Thousands of English families boarded ships sailing to the New World in the hope of escaping the unrest found in England at this time. Although the search for opportunity and freedom from persecution abroad took the lives of many because of the cramped conditions and unsanitary nature of the vessels, the opportunity perceived in the growing colonies of North America beckoned. Many of the settlers who survived the journey went on to make important contributions to the transplanted cultures of their adopted countries. The Osbaldstone were among these contributors, for they have been located in early North American records: Robert Osbaldston, who settled in Maryland in 1741; Alexander Osburton settled in Virginia in 1636.

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Motto


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Motto



The motto was originally a war cry or slogan. Mottoes first began to be shown with arms in the 14th and 15th centuries, but were not in general use until the 17th century. Thus the oldest coats of arms generally do not include a motto. Mottoes seldom form part of the grant of arms: Under most heraldic authorities, a motto is an optional component of the coat of arms, and can be added to or changed at will; many families have chosen not to display a motto.

Motto: Constance et firm
Motto Translation: Perserverance and decision.


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Osbaldstone Family Crest Products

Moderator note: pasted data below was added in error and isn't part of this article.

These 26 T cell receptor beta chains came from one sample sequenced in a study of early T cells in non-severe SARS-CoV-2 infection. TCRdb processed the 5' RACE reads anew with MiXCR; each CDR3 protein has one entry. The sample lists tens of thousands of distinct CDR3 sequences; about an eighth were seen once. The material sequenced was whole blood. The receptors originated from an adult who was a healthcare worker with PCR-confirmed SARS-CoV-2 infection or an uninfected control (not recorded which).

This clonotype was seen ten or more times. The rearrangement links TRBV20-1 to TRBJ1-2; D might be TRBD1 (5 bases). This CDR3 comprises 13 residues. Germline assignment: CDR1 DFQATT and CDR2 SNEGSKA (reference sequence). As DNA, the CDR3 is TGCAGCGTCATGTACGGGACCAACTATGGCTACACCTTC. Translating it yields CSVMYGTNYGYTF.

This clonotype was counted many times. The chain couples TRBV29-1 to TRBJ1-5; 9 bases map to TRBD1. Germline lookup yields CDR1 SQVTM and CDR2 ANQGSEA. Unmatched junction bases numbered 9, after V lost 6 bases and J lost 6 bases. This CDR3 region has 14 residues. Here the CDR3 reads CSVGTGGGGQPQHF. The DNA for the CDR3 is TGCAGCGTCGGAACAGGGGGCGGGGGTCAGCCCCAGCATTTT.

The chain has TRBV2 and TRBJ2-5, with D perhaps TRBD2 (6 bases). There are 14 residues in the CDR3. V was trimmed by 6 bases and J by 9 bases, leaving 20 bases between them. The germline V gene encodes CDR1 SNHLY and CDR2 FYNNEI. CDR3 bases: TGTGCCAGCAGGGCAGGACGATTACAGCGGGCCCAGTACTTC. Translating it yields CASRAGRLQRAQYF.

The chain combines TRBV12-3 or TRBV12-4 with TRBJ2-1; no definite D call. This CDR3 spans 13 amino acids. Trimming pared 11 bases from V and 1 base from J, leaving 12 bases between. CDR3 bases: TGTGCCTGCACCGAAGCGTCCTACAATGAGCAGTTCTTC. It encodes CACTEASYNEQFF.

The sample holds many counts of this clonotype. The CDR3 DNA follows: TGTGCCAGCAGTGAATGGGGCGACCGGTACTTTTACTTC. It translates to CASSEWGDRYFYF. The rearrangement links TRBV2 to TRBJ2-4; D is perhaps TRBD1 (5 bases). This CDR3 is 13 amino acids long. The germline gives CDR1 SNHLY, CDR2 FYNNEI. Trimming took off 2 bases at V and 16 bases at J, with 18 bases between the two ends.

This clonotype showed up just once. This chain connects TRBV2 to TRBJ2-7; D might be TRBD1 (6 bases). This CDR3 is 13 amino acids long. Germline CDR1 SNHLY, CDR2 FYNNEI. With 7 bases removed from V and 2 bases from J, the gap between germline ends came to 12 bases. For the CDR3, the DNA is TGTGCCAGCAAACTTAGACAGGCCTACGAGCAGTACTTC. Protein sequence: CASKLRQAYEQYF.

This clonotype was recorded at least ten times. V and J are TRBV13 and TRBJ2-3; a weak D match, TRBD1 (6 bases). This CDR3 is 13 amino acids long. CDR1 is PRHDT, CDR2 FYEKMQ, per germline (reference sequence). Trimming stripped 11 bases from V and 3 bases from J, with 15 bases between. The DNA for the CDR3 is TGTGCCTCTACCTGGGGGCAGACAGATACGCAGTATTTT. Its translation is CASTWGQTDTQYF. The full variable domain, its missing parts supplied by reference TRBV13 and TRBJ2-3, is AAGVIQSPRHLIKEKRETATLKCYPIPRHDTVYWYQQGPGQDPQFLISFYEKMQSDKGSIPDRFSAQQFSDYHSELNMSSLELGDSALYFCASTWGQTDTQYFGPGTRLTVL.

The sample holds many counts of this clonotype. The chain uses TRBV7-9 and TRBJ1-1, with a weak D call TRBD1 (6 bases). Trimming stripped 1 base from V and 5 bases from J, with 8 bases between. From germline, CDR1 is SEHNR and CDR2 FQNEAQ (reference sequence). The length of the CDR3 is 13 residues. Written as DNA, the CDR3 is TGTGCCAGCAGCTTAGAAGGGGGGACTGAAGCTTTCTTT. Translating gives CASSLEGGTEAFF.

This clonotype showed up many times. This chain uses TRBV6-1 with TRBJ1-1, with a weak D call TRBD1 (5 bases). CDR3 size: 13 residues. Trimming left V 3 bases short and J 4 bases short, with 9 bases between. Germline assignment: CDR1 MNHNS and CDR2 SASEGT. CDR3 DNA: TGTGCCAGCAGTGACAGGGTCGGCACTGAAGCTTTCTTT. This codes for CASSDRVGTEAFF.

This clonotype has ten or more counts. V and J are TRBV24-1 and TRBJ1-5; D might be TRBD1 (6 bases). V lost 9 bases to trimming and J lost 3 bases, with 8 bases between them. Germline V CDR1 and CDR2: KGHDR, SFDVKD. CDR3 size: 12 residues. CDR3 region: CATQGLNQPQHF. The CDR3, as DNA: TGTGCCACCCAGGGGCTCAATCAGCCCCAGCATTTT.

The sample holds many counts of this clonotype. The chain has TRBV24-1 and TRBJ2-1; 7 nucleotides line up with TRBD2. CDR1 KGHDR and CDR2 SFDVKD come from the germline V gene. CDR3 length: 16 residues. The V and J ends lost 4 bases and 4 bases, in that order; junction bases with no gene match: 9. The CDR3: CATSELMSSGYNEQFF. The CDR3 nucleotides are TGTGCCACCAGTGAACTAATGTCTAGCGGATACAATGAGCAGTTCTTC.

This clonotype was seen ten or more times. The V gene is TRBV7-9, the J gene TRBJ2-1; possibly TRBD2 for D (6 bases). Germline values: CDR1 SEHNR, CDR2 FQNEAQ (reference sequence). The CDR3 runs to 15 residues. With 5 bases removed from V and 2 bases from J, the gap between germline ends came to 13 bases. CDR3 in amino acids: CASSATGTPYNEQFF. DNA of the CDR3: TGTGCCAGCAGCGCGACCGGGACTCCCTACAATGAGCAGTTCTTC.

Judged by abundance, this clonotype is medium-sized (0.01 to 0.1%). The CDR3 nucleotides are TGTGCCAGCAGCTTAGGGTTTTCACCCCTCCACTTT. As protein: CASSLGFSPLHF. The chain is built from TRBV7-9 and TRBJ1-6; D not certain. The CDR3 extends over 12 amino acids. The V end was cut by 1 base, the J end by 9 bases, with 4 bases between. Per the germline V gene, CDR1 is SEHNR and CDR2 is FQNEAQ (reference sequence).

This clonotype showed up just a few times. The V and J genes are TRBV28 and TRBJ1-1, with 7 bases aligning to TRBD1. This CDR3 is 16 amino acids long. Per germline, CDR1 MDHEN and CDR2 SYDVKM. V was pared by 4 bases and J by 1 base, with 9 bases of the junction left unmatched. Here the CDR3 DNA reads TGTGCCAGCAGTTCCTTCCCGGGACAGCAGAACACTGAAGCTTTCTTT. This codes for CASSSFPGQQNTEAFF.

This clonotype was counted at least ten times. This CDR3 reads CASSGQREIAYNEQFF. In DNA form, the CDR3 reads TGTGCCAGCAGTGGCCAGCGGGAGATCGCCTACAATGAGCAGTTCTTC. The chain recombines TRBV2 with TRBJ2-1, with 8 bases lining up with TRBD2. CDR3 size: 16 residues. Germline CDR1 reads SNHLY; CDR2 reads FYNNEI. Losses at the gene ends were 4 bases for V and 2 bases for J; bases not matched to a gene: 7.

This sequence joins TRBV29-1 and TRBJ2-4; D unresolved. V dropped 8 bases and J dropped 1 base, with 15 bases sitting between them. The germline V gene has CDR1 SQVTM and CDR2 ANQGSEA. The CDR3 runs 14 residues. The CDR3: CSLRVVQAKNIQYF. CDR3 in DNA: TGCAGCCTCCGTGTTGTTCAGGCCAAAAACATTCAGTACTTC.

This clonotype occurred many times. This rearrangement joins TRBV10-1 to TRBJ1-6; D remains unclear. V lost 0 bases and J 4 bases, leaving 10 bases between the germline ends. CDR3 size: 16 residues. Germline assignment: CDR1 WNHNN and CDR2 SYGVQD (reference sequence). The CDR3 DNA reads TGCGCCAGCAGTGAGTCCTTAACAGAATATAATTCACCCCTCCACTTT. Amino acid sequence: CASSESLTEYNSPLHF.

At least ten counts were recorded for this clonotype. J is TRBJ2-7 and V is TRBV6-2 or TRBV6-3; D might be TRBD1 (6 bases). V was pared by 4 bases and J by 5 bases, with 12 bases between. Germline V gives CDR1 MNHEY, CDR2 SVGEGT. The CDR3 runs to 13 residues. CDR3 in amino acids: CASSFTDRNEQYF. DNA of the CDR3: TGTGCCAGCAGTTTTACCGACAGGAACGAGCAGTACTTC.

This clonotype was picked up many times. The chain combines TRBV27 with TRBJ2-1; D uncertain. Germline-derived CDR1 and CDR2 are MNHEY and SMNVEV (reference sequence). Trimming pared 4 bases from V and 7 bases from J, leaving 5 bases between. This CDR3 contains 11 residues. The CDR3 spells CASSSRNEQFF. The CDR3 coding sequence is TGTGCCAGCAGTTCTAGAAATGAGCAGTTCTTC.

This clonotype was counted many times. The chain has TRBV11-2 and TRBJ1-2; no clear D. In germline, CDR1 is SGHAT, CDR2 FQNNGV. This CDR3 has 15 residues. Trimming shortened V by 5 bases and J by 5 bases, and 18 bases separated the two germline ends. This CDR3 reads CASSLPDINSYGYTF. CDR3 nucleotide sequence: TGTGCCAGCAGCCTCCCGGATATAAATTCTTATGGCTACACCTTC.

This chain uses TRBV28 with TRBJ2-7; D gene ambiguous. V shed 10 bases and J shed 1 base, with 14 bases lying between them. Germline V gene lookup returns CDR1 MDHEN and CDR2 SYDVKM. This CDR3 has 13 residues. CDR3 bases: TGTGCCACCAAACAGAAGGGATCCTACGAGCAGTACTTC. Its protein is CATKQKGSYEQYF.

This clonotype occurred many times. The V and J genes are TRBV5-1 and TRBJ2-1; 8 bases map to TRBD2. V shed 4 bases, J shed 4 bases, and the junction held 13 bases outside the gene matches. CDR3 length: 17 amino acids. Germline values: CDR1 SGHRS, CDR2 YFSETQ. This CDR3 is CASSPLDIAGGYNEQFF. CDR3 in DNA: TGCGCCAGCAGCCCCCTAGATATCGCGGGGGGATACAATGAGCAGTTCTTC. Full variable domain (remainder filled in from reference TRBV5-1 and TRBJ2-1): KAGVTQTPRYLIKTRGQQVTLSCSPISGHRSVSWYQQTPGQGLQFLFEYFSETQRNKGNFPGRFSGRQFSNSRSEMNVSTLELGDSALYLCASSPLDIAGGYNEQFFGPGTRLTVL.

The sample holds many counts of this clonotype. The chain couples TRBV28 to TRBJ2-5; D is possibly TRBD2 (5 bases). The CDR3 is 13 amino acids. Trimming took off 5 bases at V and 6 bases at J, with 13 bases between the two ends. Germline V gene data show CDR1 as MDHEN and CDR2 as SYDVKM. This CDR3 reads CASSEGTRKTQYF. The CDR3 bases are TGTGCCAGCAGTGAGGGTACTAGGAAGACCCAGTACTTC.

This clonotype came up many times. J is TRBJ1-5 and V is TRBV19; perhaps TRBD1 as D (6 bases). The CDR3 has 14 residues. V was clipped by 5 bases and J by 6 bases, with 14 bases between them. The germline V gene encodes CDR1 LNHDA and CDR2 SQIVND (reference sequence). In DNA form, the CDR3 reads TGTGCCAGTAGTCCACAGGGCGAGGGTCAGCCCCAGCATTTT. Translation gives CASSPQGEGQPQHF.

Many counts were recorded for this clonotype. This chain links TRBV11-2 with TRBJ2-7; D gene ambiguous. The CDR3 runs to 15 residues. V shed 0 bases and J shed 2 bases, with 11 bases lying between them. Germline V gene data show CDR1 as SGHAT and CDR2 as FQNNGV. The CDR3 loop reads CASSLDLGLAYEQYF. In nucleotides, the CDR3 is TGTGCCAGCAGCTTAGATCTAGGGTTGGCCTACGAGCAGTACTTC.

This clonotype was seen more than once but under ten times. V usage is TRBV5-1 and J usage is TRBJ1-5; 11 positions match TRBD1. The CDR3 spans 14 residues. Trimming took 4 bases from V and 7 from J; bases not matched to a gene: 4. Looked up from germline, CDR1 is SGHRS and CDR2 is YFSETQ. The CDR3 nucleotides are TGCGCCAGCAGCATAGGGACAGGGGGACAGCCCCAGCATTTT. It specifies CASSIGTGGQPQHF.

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Osbaldstone Family Crest Products




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See Also


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See Also




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Citations


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Citations



    Other References

    1. Virkus, Frederick A. Ed. Immigrant Ancestors A List of 2,500 Immigrants to America Before 1750. Baltimore: Genealogical Publishing, 1964. Print.
    2. Hinde, Thomas Ed. The Domesday Book England's Heritage Then and Now. Surrey: Colour Library Books, 1995. Print. (ISBN 1-85833-440-3).
    3. Colletta, John P. They Came In Ships. Salt Lake City: Ancestry, 1993. Print.
    4. Lennard, Reginald. Rural England 1086-1135 A Study of Social and Agrarian Conditions. Oxford: Clarendon Press, 1959. Print.
    5. Egle, William Henry. Pennsylvania Genealogies Scotch-Irish and German. Harrisburg: L.S. Hart, 1886. Print.
    6. Hanks, Hodges, Mills and Room. The Oxford Names Companion. Oxford: Oxford University Press, 2002. Print. (ISBN 0-19-860561-7).
    7. Weis, Frederick Lewis, Walter Lee Sheppard and David Faris. Ancestral Roots of Sixty Colonists Who Came to New England Between 1623 and 1650 7th Edition. Baltimore: Genealogical Publishing, 1992. Print. (ISBN 0806313676).
    8. Foster, Joseph. Dictionary of Heraldry Feudal Coats of Arms and Pedigrees. London: Bracken Books, 1989. Print. (ISBN 1-85170-309-8).
    9. Marcharn, Frederick George. A Constitutional History of Modern England 1485 to the Present. London: Harper and Brothers, 1960. Print.
    10. Colletta, John P. They Came In Ships. Salt Lake City: Ancestry, 1993. Print.
    11. ...

    The Osbaldstone Family Crest was acquired from the Houseofnames.com archives. The Osbaldstone Family Crest was drawn according to heraldic standards based on published blazons. We generally include the oldest published family crest once associated with each surname.

    This page was last modified on 31 October 2013 at 15:45.